“It’s going to have the shortest lifespan of any type in history,” Aboulafia predicted. “I’d be shocked if there’s still an A380 in service in 2030.”

Airbus disagreed. “We will see the A380 continue flying for many years,” the planemaker said by email.

But the coronavirus pandemic is hastening the end of the behemoths as people movers. With travel not expected to fully recover until mid-decade, airlines are culling ageing jetliners and four-engine jumbos from fleets to limit spending. About 91% of 747s and 97% of A380s are parked, Credit Suisse estimated last month.

Air France, Lufthansa, and Qatar Airways are among carriers weighing whether to ground their A380s permanently or are preparing to do so. Airbus has just nine of the planes still be delivered. All but one of them are tagged for Emirates Airline, the largest A380 operator, which is considering whether to scrap its final five on order.

The A380 has cost Airbus about 20 billion euros ($31.38 billion), breaking even or generating profits for only a three-year stretch starting in 2015, Agency Partners estimated. With just 251 aircraft sold over the program’s life, the planemaker never achieved the efficiency that comes with manufacturing at large scale, Tusa said.

Boeing, meanwhile, had been preparing for years to wind down the 747 programme, and its sales team has been sounding out customer interest in a potential freighter version of the 777X. If such a model goes forward, it would bolster flagging sales of the largest twin-engine aircraft in the company’s lineup.

The telling omen that Boeing had written the iconic 747’s final chapter came in financial filings earlier this year. Gone was any indication that the company would continue to “evaluate the viability” of the program, standard phrasing it had previously used.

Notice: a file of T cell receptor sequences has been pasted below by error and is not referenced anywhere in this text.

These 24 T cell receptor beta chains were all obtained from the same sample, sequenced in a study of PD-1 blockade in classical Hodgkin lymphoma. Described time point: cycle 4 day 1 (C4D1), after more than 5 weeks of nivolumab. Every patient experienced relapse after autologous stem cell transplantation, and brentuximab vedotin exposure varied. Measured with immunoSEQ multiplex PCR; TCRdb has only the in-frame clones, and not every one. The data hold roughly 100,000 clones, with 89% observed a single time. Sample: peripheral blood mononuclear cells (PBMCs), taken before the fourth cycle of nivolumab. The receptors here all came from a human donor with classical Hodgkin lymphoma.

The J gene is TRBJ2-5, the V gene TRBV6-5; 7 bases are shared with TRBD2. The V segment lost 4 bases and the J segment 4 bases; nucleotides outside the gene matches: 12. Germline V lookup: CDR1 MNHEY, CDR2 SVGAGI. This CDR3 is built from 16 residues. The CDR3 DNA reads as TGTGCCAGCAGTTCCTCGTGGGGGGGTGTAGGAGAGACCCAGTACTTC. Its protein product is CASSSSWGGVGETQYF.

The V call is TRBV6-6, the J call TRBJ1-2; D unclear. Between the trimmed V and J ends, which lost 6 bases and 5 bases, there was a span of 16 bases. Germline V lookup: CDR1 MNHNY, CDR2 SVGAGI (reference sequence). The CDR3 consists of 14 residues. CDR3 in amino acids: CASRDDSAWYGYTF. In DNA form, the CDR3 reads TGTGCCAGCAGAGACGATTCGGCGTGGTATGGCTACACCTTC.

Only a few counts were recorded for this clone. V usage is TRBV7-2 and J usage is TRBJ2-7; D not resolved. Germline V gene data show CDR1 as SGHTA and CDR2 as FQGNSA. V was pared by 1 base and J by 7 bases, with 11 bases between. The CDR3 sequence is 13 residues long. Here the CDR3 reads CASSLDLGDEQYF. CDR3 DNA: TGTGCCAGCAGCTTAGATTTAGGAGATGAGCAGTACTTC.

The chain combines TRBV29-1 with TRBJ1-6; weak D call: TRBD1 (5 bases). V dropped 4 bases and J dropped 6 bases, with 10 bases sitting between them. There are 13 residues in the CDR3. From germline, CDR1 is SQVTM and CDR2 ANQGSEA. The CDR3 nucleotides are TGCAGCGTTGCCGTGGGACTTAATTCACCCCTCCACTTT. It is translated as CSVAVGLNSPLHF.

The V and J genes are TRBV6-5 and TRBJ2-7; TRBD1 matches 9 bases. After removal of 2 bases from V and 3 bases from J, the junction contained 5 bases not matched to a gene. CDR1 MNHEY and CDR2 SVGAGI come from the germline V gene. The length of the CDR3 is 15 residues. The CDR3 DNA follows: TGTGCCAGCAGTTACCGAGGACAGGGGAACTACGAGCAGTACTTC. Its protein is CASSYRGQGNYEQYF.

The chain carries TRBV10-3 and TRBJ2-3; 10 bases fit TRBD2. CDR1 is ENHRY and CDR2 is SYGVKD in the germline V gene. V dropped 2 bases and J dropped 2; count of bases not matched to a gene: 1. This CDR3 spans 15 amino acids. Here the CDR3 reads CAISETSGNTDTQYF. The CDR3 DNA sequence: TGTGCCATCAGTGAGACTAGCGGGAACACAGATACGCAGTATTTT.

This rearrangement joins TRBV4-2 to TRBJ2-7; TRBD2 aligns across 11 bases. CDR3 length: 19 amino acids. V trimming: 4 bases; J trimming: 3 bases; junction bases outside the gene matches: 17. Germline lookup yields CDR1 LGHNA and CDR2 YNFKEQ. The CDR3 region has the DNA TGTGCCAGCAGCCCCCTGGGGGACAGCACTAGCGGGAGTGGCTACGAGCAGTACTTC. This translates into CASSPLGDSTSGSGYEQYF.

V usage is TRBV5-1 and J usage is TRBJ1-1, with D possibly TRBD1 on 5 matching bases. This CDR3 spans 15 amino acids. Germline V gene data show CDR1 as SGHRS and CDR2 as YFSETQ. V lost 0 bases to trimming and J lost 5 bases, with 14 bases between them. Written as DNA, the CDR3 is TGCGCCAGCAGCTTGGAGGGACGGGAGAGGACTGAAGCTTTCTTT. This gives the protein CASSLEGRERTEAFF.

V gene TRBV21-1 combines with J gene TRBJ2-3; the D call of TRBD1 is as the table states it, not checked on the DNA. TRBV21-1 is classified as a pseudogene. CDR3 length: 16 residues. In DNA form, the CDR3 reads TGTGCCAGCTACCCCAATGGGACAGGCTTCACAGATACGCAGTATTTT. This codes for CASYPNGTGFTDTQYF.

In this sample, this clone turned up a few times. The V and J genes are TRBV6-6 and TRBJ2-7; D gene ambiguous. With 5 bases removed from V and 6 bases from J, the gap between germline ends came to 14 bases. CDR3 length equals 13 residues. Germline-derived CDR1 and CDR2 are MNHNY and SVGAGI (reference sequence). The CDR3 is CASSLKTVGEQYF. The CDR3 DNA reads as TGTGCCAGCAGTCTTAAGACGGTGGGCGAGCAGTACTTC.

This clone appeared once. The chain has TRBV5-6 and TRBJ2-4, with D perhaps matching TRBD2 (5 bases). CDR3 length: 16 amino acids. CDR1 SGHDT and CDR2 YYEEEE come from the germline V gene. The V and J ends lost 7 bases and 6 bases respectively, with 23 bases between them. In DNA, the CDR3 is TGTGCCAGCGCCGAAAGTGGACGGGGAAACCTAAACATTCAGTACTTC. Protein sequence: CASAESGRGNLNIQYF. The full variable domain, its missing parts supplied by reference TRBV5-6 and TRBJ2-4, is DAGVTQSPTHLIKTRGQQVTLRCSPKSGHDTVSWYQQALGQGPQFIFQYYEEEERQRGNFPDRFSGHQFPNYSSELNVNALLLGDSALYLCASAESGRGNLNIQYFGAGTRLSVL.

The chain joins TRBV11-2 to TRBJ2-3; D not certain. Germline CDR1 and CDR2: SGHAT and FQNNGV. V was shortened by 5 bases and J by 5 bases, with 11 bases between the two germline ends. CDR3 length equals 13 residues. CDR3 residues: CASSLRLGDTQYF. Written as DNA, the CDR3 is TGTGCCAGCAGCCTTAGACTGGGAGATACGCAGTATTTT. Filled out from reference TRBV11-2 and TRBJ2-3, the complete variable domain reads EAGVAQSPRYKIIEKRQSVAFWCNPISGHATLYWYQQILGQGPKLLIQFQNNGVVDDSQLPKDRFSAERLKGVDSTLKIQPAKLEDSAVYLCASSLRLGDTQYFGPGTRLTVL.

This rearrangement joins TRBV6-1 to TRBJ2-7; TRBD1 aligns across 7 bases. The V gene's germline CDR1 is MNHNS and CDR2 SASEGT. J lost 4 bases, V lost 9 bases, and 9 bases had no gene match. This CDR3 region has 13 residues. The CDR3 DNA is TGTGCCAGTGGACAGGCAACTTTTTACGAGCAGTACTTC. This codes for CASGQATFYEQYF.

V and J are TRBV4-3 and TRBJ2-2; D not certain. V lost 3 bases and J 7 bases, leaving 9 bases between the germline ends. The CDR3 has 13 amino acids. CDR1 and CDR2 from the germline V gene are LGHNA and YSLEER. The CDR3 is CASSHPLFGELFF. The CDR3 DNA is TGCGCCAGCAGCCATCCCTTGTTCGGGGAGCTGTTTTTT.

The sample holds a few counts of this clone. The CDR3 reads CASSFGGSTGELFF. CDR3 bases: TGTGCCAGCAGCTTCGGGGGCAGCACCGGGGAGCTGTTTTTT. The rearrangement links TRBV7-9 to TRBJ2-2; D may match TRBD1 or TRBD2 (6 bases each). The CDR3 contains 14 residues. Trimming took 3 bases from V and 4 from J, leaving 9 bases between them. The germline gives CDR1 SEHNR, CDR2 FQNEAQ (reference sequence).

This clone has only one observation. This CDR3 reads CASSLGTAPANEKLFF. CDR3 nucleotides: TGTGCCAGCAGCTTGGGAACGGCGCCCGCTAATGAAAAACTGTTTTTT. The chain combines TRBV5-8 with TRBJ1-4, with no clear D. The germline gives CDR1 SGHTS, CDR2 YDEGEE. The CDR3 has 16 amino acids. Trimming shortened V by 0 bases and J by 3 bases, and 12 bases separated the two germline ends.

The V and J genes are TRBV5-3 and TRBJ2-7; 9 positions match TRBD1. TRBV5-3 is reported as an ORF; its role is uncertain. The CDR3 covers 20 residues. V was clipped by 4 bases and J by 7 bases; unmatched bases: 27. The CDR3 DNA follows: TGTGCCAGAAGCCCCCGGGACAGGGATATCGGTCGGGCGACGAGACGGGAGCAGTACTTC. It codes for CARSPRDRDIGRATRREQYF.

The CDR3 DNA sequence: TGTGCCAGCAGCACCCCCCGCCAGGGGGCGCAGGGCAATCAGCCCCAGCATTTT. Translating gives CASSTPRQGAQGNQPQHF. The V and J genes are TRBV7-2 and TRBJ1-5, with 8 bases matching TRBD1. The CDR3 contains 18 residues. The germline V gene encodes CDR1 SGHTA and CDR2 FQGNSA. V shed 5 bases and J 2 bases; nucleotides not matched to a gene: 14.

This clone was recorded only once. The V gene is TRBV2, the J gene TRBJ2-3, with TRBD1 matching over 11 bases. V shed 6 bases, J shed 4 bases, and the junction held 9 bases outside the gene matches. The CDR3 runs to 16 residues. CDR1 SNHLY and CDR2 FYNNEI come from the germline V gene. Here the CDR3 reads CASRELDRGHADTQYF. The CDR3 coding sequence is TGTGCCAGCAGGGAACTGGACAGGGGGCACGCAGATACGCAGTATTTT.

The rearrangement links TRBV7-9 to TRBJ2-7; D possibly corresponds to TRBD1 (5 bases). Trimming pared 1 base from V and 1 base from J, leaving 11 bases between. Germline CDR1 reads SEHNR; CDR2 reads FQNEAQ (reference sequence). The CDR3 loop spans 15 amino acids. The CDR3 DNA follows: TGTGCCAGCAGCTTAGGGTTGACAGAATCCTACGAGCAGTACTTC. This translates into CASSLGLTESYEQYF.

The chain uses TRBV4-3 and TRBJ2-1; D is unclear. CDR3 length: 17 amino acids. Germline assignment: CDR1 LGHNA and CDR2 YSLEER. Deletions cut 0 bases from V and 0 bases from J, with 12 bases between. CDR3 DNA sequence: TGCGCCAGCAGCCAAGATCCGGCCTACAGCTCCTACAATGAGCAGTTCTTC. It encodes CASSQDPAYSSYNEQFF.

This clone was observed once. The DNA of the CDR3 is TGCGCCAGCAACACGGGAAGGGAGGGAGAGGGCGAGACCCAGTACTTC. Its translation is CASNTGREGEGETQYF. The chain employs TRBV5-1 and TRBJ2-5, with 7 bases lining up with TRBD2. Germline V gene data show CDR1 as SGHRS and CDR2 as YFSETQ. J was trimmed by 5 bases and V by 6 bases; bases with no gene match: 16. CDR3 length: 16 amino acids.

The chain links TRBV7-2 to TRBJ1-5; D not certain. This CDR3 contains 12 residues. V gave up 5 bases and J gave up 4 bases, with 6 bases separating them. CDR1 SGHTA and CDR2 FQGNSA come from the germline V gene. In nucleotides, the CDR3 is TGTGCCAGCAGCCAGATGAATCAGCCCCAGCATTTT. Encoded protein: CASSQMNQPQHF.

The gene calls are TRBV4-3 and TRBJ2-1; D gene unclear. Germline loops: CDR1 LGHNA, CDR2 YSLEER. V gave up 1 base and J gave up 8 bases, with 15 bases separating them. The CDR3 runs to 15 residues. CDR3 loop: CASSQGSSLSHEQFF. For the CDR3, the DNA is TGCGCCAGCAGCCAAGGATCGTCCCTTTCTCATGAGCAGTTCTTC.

“At a build rate of half an airplane per month, the 747-8 program has more than two years of production ahead of it in order to fulfil our current customer commitments. We will continue to make the right decisions to keep the production line healthy and meet customer needs,” Boeing said for this story.

The planemaker has just 15 unfilled orders for the 747 -- all freighters. A dozen of them are headed to United Parcel Service Inc., and the fate of the rest is unclear, part of a dispute with Russia’s Volga-Dnepr Group.

Boeing has approached the U.S. courier and other potential customers about taking the three planes, people familiar with the matter said. The planemaker and UPS declined to comment. Volga-Dnepr didn’t respond to requests for comment.

UPS in May agreed to take a 747 that Volga had ordered. “Working with Boeing, we saw an opportunity to bring another 747-8 online this year in time for our peak shipping season,” the courier said.

Ultimately, Boeing’s decision on the 747 boiled down to resource allocation, said George Dimitroff, who leads valuations at aviation consultant Cirium. Could the assembly line floor space be better used on another airplane, such as the 767, which shares a bay in Boeing’s Everett, Washington, factory?

“If you’re building half an airplane a month, it’s probably not your most profitable program,” Dimitroff said.